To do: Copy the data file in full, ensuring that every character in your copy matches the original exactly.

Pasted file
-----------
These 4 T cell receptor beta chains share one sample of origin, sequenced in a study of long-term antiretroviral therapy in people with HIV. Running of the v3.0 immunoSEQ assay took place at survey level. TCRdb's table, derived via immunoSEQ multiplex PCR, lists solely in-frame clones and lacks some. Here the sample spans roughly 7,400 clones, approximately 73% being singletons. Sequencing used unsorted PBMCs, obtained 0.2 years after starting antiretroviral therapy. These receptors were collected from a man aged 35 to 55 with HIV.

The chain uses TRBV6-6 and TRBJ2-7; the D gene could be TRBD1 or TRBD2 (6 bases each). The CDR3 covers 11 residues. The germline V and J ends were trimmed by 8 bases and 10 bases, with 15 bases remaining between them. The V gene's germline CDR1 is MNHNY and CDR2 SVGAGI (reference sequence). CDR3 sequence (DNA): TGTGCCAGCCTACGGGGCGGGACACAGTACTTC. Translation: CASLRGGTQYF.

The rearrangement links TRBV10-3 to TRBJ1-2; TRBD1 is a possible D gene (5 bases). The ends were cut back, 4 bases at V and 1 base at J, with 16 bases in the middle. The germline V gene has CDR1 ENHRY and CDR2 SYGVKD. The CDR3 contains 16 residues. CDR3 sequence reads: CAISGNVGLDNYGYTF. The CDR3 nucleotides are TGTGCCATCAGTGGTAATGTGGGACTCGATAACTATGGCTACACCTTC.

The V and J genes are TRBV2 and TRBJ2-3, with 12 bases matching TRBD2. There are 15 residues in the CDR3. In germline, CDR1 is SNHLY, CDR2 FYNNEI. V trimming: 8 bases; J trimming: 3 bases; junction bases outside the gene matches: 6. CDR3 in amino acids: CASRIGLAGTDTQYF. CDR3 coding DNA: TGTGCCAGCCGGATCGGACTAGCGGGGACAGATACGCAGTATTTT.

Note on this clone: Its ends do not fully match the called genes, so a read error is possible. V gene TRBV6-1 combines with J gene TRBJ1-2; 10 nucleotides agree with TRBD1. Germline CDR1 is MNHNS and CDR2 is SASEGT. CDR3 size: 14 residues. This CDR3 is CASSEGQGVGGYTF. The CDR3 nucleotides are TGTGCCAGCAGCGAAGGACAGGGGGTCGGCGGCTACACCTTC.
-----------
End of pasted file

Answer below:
These 4 T cell receptor beta chains share one sample of origin, sequenced in a study of long-term antiretroviral therapy in people with HIV. Running of the v3.0 immunoSEQ assay took place at survey level. TCRdb's table, derived via immunoSEQ multiplex PCR, lists solely in-frame clones and lacks some. Here the sample spans roughly 7,400 clones, approximately 73% being singletons. Sequencing used unsorted PBMCs, obtained 0.2 years after starting antiretroviral therapy. These receptors were collected from a man aged 35 to 55 with HIV.

The chain uses TRBV6-6 and TRBJ2-7; the D gene could be TRBD1 or TRBD2 (6 bases each). The CDR3 covers 11 residues. The germline V and J ends were trimmed by 8 bases and 10 bases, with 15 bases remaining between them. The V gene's germline CDR1 is MNHNY and CDR2 SVGAGI (reference sequence). CDR3 sequence (DNA): TGTGCCAGCCTACGGGGCGGGACACAGTACTTC. Translation: CASLRGGTQYF.

The rearrangement links TRBV10-3 to TRBJ1-2; TRBD1 is a possible D gene (5 bases). The ends were cut back, 4 bases at V and 1 base at J, with 16 bases in the middle. The germline V gene has CDR1 ENHRY and CDR2 SYGVKD. The CDR3 contains 16 residues. CDR3 sequence reads: CAISGNVGLDNYGYTF. The CDR3 nucleotides are TGTGCCATCAGTGGTAATGTGGGACTCGATAACTATGGCTACACCTTC.

The V and J genes are TRBV2 and TRBJ2-3, with 12 bases matching TRBD2. There are 15 residues in the CDR3. In germline, CDR1 is SNHLY, CDR2 FYNNEI. V trimming: 8 bases; J trimming: 3 bases; junction bases outside the gene matches: 6. CDR3 in amino acids: CASRIGLAGTDTQYF. CDR3 coding DNA: TGTGCCAGCCGGATCGGACTAGCGGGGACAGATACGCAGTATTTT.

Note on this clone: Its ends do not fully match the called genes, so a read error is possible. V gene TRBV6-1 combines with J gene TRBJ1-2; 10 nucleotides agree with TRBD1. Germline CDR1 is MNHNS and CDR2 is SASEGT. CDR3 size: 14 residues. This CDR3 is CASSEGQGVGGYTF. The CDR3 nucleotides are TGTGCCAGCAGCGAAGGACAGGGGGTCGGCGGCTACACCTTC.